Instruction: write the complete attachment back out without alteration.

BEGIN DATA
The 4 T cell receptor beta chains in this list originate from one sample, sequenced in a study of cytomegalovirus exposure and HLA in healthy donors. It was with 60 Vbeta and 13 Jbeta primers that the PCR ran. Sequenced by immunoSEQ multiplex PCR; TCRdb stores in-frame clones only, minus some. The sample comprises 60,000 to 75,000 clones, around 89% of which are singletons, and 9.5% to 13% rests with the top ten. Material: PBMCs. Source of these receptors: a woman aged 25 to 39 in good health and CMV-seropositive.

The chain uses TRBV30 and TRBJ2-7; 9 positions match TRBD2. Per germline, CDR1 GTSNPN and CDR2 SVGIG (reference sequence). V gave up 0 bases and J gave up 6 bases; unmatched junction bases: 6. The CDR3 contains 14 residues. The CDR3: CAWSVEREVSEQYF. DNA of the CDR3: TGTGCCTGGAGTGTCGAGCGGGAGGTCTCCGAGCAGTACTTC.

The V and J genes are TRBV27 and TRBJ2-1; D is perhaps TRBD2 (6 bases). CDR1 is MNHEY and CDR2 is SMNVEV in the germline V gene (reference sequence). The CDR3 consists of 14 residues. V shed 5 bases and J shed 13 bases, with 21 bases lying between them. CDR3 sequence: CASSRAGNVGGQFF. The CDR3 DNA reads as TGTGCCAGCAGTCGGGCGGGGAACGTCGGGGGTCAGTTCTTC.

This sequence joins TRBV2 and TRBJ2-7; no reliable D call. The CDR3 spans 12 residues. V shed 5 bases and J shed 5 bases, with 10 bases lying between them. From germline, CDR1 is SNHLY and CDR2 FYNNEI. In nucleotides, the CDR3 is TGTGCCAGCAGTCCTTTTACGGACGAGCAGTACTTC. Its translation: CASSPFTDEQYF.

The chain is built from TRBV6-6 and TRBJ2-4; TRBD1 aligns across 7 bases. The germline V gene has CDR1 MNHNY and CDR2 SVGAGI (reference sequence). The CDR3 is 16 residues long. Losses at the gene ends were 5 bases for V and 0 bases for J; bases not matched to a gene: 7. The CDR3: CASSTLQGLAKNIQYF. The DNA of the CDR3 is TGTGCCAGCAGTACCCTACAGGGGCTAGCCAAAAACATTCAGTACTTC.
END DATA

The 4 T cell receptor beta chains in this list originate from one sample, sequenced in a study of cytomegalovirus exposure and HLA in healthy donors. It was with 60 Vbeta and 13 Jbeta primers that the PCR ran. Sequenced by immunoSEQ multiplex PCR; TCRdb stores in-frame clones only, minus some. The sample comprises 60,000 to 75,000 clones, around 89% of which are singletons, and 9.5% to 13% rests with the top ten. Material: PBMCs. Source of these receptors: a woman aged 25 to 39 in good health and CMV-seropositive.

The chain uses TRBV30 and TRBJ2-7; 9 positions match TRBD2. Per germline, CDR1 GTSNPN and CDR2 SVGIG (reference sequence). V gave up 0 bases and J gave up 6 bases; unmatched junction bases: 6. The CDR3 contains 14 residues. The CDR3: CAWSVEREVSEQYF. DNA of the CDR3: TGTGCCTGGAGTGTCGAGCGGGAGGTCTCCGAGCAGTACTTC.

The V and J genes are TRBV27 and TRBJ2-1; D is perhaps TRBD2 (6 bases). CDR1 is MNHEY and CDR2 is SMNVEV in the germline V gene (reference sequence). The CDR3 consists of 14 residues. V shed 5 bases and J shed 13 bases, with 21 bases lying between them. CDR3 sequence: CASSRAGNVGGQFF. The CDR3 DNA reads as TGTGCCAGCAGTCGGGCGGGGAACGTCGGGGGTCAGTTCTTC.

This sequence joins TRBV2 and TRBJ2-7; no reliable D call. The CDR3 spans 12 residues. V shed 5 bases and J shed 5 bases, with 10 bases lying between them. From germline, CDR1 is SNHLY and CDR2 FYNNEI. In nucleotides, the CDR3 is TGTGCCAGCAGTCCTTTTACGGACGAGCAGTACTTC. Its translation: CASSPFTDEQYF.

The chain is built from TRBV6-6 and TRBJ2-4; TRBD1 aligns across 7 bases. The germline V gene has CDR1 MNHNY and CDR2 SVGAGI (reference sequence). The CDR3 is 16 residues long. Losses at the gene ends were 5 bases for V and 0 bases for J; bases not matched to a gene: 7. The CDR3: CASSTLQGLAKNIQYF. The DNA of the CDR3 is TGTGCCAGCAGTACCCTACAGGGGCTAGCCAAAAACATTCAGTACTTC.